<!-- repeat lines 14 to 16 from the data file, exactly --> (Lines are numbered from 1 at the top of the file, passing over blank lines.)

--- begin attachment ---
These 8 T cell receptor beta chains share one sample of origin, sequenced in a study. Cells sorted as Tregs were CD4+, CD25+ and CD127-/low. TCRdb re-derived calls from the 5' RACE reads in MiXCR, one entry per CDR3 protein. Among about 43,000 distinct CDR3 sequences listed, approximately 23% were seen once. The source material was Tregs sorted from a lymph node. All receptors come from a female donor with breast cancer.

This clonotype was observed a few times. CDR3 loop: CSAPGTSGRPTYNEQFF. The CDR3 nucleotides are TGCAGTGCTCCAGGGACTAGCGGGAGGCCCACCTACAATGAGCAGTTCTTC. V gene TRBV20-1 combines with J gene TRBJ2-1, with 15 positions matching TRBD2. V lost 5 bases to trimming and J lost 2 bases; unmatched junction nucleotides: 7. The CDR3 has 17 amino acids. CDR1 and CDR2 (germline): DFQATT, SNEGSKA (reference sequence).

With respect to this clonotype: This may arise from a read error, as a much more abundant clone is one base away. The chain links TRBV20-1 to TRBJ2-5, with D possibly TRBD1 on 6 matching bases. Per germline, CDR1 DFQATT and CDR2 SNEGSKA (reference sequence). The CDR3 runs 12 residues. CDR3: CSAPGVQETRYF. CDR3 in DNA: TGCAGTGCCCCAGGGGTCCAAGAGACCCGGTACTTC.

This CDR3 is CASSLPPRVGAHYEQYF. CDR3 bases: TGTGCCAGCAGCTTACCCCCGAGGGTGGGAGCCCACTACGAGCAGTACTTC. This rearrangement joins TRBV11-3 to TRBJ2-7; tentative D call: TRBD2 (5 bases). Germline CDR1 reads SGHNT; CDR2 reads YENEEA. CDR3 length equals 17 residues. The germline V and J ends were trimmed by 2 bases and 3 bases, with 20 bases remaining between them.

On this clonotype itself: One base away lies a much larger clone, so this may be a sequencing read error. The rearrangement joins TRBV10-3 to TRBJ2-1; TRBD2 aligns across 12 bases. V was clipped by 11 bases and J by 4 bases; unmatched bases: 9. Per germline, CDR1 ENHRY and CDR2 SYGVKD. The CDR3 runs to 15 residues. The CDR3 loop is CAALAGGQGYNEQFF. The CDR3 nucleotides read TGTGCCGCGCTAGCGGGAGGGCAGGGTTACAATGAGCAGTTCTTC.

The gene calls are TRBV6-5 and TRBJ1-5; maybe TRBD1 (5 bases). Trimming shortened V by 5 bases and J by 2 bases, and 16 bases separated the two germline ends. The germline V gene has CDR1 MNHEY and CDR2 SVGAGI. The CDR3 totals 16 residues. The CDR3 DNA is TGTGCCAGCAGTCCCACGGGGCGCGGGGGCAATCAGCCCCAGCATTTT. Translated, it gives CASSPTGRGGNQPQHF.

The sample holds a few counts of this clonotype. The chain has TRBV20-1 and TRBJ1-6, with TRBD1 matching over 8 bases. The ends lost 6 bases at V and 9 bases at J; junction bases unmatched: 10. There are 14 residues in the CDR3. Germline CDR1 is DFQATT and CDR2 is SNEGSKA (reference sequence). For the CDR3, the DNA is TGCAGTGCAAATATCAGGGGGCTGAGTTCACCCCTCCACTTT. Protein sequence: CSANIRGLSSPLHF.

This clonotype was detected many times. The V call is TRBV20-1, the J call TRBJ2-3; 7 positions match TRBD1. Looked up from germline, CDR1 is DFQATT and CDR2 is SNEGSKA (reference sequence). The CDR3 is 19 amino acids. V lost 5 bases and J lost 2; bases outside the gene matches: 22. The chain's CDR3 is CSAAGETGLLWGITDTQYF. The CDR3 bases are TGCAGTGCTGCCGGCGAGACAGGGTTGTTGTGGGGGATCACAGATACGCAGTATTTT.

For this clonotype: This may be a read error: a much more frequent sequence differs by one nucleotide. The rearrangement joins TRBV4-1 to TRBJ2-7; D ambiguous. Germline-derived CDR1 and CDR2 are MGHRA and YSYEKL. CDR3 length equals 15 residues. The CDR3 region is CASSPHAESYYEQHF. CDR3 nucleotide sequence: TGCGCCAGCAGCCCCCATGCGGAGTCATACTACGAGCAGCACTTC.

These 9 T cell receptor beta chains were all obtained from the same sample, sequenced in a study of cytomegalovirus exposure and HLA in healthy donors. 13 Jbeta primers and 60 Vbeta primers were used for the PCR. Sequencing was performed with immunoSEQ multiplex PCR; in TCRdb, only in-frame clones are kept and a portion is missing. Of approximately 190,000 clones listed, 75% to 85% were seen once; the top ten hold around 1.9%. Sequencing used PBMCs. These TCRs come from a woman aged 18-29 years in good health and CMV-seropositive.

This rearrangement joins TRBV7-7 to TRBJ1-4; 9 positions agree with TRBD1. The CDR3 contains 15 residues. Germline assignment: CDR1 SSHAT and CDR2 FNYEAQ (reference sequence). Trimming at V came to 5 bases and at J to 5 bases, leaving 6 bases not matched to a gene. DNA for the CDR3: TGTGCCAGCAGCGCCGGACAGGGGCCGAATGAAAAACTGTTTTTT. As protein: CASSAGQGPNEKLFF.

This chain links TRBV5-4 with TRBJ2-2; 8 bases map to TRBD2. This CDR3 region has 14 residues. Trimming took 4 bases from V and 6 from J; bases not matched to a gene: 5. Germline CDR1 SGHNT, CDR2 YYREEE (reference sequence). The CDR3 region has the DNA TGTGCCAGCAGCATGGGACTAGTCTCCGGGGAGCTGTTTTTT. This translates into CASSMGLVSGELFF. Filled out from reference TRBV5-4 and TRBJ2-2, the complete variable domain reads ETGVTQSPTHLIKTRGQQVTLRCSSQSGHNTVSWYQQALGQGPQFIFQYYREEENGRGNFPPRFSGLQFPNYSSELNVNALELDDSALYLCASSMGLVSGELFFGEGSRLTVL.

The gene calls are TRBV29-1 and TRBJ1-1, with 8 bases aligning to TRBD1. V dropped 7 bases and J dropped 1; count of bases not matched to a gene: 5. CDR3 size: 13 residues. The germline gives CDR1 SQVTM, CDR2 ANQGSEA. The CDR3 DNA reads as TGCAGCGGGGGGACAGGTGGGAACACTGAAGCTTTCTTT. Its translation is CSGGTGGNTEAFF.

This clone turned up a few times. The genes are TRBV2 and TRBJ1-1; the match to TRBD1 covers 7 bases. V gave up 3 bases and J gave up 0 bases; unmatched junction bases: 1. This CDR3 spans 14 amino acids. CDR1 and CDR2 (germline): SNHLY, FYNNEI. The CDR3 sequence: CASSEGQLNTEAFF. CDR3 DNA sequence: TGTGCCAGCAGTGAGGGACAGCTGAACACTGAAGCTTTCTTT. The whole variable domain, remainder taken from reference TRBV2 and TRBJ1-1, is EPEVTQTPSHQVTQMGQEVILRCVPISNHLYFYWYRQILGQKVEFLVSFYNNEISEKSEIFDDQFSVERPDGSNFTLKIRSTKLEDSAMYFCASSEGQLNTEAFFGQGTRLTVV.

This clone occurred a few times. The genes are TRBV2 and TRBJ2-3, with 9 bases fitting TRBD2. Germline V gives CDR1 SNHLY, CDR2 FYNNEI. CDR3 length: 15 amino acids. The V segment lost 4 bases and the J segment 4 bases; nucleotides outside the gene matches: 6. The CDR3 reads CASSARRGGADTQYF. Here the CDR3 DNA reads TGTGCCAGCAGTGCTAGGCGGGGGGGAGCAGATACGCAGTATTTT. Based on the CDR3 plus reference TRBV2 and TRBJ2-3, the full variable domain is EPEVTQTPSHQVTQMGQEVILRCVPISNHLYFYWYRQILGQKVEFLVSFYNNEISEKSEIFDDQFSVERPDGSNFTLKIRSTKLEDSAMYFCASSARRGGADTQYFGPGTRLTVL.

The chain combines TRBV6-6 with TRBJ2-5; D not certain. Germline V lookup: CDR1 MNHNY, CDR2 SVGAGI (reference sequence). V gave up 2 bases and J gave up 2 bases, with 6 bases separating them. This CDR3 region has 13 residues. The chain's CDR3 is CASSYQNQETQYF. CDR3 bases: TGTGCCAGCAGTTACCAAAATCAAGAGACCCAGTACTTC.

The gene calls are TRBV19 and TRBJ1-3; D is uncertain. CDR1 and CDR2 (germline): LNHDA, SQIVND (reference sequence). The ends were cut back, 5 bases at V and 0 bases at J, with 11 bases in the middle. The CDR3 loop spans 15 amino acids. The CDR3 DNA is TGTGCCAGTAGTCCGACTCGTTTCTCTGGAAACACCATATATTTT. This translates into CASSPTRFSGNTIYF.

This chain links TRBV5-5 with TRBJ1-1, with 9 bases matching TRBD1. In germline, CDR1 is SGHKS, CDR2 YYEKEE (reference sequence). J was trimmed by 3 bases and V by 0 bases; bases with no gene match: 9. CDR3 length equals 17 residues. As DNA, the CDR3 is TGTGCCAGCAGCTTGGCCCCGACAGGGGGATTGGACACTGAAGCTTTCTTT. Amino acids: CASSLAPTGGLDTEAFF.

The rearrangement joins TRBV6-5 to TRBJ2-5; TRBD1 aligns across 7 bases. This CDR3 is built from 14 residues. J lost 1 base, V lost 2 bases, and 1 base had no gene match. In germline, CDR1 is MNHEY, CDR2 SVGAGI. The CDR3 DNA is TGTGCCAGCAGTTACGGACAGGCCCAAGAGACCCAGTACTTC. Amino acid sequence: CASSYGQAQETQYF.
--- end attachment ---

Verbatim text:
This clone turned up a few times. The genes are TRBV2 and TRBJ1-1; the match to TRBD1 covers 7 bases. V gave up 3 bases and J gave up 0 bases; unmatched junction bases: 1. This CDR3 spans 14 amino acids. CDR1 and CDR2 (germline): SNHLY, FYNNEI. The CDR3 sequence: CASSEGQLNTEAFF. CDR3 DNA sequence: TGTGCCAGCAGTGAGGGACAGCTGAACACTGAAGCTTTCTTT. The whole variable domain, remainder taken from reference TRBV2 and TRBJ1-1, is EPEVTQTPSHQVTQMGQEVILRCVPISNHLYFYWYRQILGQKVEFLVSFYNNEISEKSEIFDDQFSVERPDGSNFTLKIRSTKLEDSAMYFCASSEGQLNTEAFFGQGTRLTVV.

This clone occurred a few times. The genes are TRBV2 and TRBJ2-3, with 9 bases fitting TRBD2. Germline V gives CDR1 SNHLY, CDR2 FYNNEI. CDR3 length: 15 amino acids. The V segment lost 4 bases and the J segment 4 bases; nucleotides outside the gene matches: 6. The CDR3 reads CASSARRGGADTQYF. Here the CDR3 DNA reads TGTGCCAGCAGTGCTAGGCGGGGGGGAGCAGATACGCAGTATTTT. Based on the CDR3 plus reference TRBV2 and TRBJ2-3, the full variable domain is EPEVTQTPSHQVTQMGQEVILRCVPISNHLYFYWYRQILGQKVEFLVSFYNNEISEKSEIFDDQFSVERPDGSNFTLKIRSTKLEDSAMYFCASSARRGGADTQYFGPGTRLTVL.

The chain combines TRBV6-6 with TRBJ2-5; D not certain. Germline V lookup: CDR1 MNHNY, CDR2 SVGAGI (reference sequence). V gave up 2 bases and J gave up 2 bases, with 6 bases separating them. This CDR3 region has 13 residues. The chain's CDR3 is CASSYQNQETQYF. CDR3 bases: TGTGCCAGCAGTTACCAAAATCAAGAGACCCAGTACTTC.